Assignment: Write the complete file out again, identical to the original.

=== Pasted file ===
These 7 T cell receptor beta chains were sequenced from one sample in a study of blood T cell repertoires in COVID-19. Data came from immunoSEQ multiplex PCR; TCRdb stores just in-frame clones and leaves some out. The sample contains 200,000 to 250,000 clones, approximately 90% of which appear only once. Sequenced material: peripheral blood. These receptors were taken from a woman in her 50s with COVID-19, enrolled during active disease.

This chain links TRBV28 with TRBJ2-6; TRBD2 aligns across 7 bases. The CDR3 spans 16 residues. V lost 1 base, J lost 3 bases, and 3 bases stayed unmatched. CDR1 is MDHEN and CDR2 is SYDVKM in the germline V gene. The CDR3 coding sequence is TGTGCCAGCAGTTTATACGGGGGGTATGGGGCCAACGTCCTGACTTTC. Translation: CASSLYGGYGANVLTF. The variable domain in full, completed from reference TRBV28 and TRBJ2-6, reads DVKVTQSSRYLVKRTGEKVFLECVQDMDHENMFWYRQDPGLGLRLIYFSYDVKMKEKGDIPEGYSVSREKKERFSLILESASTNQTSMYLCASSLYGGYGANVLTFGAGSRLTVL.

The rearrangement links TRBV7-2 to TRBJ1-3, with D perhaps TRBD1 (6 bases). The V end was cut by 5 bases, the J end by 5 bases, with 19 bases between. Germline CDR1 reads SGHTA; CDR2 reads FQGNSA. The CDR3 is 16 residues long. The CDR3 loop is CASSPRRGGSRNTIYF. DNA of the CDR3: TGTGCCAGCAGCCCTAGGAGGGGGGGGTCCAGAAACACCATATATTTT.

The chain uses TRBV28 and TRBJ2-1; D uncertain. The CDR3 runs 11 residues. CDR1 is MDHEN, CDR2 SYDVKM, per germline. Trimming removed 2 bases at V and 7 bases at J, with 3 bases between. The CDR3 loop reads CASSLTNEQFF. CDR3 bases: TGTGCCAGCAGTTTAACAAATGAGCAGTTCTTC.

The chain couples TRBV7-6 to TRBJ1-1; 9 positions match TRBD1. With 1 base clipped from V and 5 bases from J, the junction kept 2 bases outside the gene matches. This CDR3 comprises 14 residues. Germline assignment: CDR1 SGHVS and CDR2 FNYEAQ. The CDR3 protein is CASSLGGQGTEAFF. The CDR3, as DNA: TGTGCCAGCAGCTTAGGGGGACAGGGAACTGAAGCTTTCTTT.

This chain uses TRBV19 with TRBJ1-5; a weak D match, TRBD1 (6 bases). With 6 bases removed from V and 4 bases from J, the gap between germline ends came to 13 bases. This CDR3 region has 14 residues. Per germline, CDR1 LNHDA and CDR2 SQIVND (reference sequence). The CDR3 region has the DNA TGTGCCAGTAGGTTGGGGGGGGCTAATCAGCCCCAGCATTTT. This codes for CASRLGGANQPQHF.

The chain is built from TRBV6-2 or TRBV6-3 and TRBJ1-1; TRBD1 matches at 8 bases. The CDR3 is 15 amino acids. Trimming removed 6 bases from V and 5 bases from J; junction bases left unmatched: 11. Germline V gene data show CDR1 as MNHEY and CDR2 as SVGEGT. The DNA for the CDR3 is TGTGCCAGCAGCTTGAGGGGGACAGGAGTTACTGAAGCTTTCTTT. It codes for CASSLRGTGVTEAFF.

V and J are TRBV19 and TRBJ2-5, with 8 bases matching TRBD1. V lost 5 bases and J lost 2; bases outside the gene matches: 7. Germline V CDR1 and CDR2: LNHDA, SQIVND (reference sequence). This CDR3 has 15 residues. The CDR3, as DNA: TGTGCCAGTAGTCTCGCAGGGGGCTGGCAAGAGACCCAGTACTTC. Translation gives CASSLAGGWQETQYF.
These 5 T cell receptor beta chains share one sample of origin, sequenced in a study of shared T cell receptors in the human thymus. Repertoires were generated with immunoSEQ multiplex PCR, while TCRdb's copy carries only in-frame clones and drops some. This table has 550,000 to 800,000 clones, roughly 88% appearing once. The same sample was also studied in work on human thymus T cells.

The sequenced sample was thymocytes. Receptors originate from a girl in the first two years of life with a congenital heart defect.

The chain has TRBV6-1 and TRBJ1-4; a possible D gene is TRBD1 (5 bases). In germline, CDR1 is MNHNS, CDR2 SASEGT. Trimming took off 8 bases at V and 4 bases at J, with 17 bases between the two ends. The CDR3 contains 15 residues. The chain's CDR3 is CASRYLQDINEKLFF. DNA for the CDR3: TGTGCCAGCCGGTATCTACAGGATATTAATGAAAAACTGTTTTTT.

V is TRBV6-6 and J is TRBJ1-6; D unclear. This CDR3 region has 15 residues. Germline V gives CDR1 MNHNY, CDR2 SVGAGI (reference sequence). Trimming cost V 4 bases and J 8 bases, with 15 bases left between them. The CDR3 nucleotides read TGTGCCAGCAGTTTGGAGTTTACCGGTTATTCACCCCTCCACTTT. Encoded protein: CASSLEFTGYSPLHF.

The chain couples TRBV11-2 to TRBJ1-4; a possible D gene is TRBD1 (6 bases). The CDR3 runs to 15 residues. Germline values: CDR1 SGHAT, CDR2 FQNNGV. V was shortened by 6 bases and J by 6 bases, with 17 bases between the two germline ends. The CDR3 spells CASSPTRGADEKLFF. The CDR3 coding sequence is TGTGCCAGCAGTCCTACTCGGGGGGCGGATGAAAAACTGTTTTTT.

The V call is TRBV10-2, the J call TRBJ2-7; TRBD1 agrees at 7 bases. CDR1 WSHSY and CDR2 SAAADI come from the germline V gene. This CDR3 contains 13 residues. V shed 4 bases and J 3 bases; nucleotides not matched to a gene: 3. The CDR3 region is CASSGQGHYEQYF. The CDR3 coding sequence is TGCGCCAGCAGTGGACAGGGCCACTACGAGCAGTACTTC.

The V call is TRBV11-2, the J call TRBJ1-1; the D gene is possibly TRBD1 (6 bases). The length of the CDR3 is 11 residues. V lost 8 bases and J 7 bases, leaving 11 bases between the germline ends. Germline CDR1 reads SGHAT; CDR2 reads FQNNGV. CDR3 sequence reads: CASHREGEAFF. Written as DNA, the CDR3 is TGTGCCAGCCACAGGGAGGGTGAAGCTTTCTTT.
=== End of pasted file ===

These 7 T cell receptor beta chains were sequenced from one sample in a study of blood T cell repertoires in COVID-19. Data came from immunoSEQ multiplex PCR; TCRdb stores just in-frame clones and leaves some out. The sample contains 200,000 to 250,000 clones, approximately 90% of which appear only once. Sequenced material: peripheral blood. These receptors were taken from a woman in her 50s with COVID-19, enrolled during active disease.

This chain links TRBV28 with TRBJ2-6; TRBD2 aligns across 7 bases. The CDR3 spans 16 residues. V lost 1 base, J lost 3 bases, and 3 bases stayed unmatched. CDR1 is MDHEN and CDR2 is SYDVKM in the germline V gene. The CDR3 coding sequence is TGTGCCAGCAGTTTATACGGGGGGTATGGGGCCAACGTCCTGACTTTC. Translation: CASSLYGGYGANVLTF. The variable domain in full, completed from reference TRBV28 and TRBJ2-6, reads DVKVTQSSRYLVKRTGEKVFLECVQDMDHENMFWYRQDPGLGLRLIYFSYDVKMKEKGDIPEGYSVSREKKERFSLILESASTNQTSMYLCASSLYGGYGANVLTFGAGSRLTVL.

The rearrangement links TRBV7-2 to TRBJ1-3, with D perhaps TRBD1 (6 bases). The V end was cut by 5 bases, the J end by 5 bases, with 19 bases between. Germline CDR1 reads SGHTA; CDR2 reads FQGNSA. The CDR3 is 16 residues long. The CDR3 loop is CASSPRRGGSRNTIYF. DNA of the CDR3: TGTGCCAGCAGCCCTAGGAGGGGGGGGTCCAGAAACACCATATATTTT.

The chain uses TRBV28 and TRBJ2-1; D uncertain. The CDR3 runs 11 residues. CDR1 is MDHEN, CDR2 SYDVKM, per germline. Trimming removed 2 bases at V and 7 bases at J, with 3 bases between. The CDR3 loop reads CASSLTNEQFF. CDR3 bases: TGTGCCAGCAGTTTAACAAATGAGCAGTTCTTC.

The chain couples TRBV7-6 to TRBJ1-1; 9 positions match TRBD1. With 1 base clipped from V and 5 bases from J, the junction kept 2 bases outside the gene matches. This CDR3 comprises 14 residues. Germline assignment: CDR1 SGHVS and CDR2 FNYEAQ. The CDR3 protein is CASSLGGQGTEAFF. The CDR3, as DNA: TGTGCCAGCAGCTTAGGGGGACAGGGAACTGAAGCTTTCTTT.

This chain uses TRBV19 with TRBJ1-5; a weak D match, TRBD1 (6 bases). With 6 bases removed from V and 4 bases from J, the gap between germline ends came to 13 bases. This CDR3 region has 14 residues. Per germline, CDR1 LNHDA and CDR2 SQIVND (reference sequence). The CDR3 region has the DNA TGTGCCAGTAGGTTGGGGGGGGCTAATCAGCCCCAGCATTTT. This codes for CASRLGGANQPQHF.

The chain is built from TRBV6-2 or TRBV6-3 and TRBJ1-1; TRBD1 matches at 8 bases. The CDR3 is 15 amino acids. Trimming removed 6 bases from V and 5 bases from J; junction bases left unmatched: 11. Germline V gene data show CDR1 as MNHEY and CDR2 as SVGEGT. The DNA for the CDR3 is TGTGCCAGCAGCTTGAGGGGGACAGGAGTTACTGAAGCTTTCTTT. It codes for CASSLRGTGVTEAFF.

V and J are TRBV19 and TRBJ2-5, with 8 bases matching TRBD1. V lost 5 bases and J lost 2; bases outside the gene matches: 7. Germline V CDR1 and CDR2: LNHDA, SQIVND (reference sequence). This CDR3 has 15 residues. The CDR3, as DNA: TGTGCCAGTAGTCTCGCAGGGGGCTGGCAAGAGACCCAGTACTTC. Translation gives CASSLAGGWQETQYF.
These 5 T cell receptor beta chains share one sample of origin, sequenced in a study of shared T cell receptors in the human thymus. Repertoires were generated with immunoSEQ multiplex PCR, while TCRdb's copy carries only in-frame clones and drops some. This table has 550,000 to 800,000 clones, roughly 88% appearing once. The same sample was also studied in work on human thymus T cells.

The sequenced sample was thymocytes. Receptors originate from a girl in the first two years of life with a congenital heart defect.

The chain has TRBV6-1 and TRBJ1-4; a possible D gene is TRBD1 (5 bases). In germline, CDR1 is MNHNS, CDR2 SASEGT. Trimming took off 8 bases at V and 4 bases at J, with 17 bases between the two ends. The CDR3 contains 15 residues. The chain's CDR3 is CASRYLQDINEKLFF. DNA for the CDR3: TGTGCCAGCCGGTATCTACAGGATATTAATGAAAAACTGTTTTTT.

V is TRBV6-6 and J is TRBJ1-6; D unclear. This CDR3 region has 15 residues. Germline V gives CDR1 MNHNY, CDR2 SVGAGI (reference sequence). Trimming cost V 4 bases and J 8 bases, with 15 bases left between them. The CDR3 nucleotides read TGTGCCAGCAGTTTGGAGTTTACCGGTTATTCACCCCTCCACTTT. Encoded protein: CASSLEFTGYSPLHF.

The chain couples TRBV11-2 to TRBJ1-4; a possible D gene is TRBD1 (6 bases). The CDR3 runs to 15 residues. Germline values: CDR1 SGHAT, CDR2 FQNNGV. V was shortened by 6 bases and J by 6 bases, with 17 bases between the two germline ends. The CDR3 spells CASSPTRGADEKLFF. The CDR3 coding sequence is TGTGCCAGCAGTCCTACTCGGGGGGCGGATGAAAAACTGTTTTTT.

The V call is TRBV10-2, the J call TRBJ2-7; TRBD1 agrees at 7 bases. CDR1 WSHSY and CDR2 SAAADI come from the germline V gene. This CDR3 contains 13 residues. V shed 4 bases and J 3 bases; nucleotides not matched to a gene: 3. The CDR3 region is CASSGQGHYEQYF. The CDR3 coding sequence is TGCGCCAGCAGTGGACAGGGCCACTACGAGCAGTACTTC.

The V call is TRBV11-2, the J call TRBJ1-1; the D gene is possibly TRBD1 (6 bases). The length of the CDR3 is 11 residues. V lost 8 bases and J 7 bases, leaving 11 bases between the germline ends. Germline CDR1 reads SGHAT; CDR2 reads FQNNGV. CDR3 sequence reads: CASHREGEAFF. Written as DNA, the CDR3 is TGTGCCAGCCACAGGGAGGGTGAAGCTTTCTTT.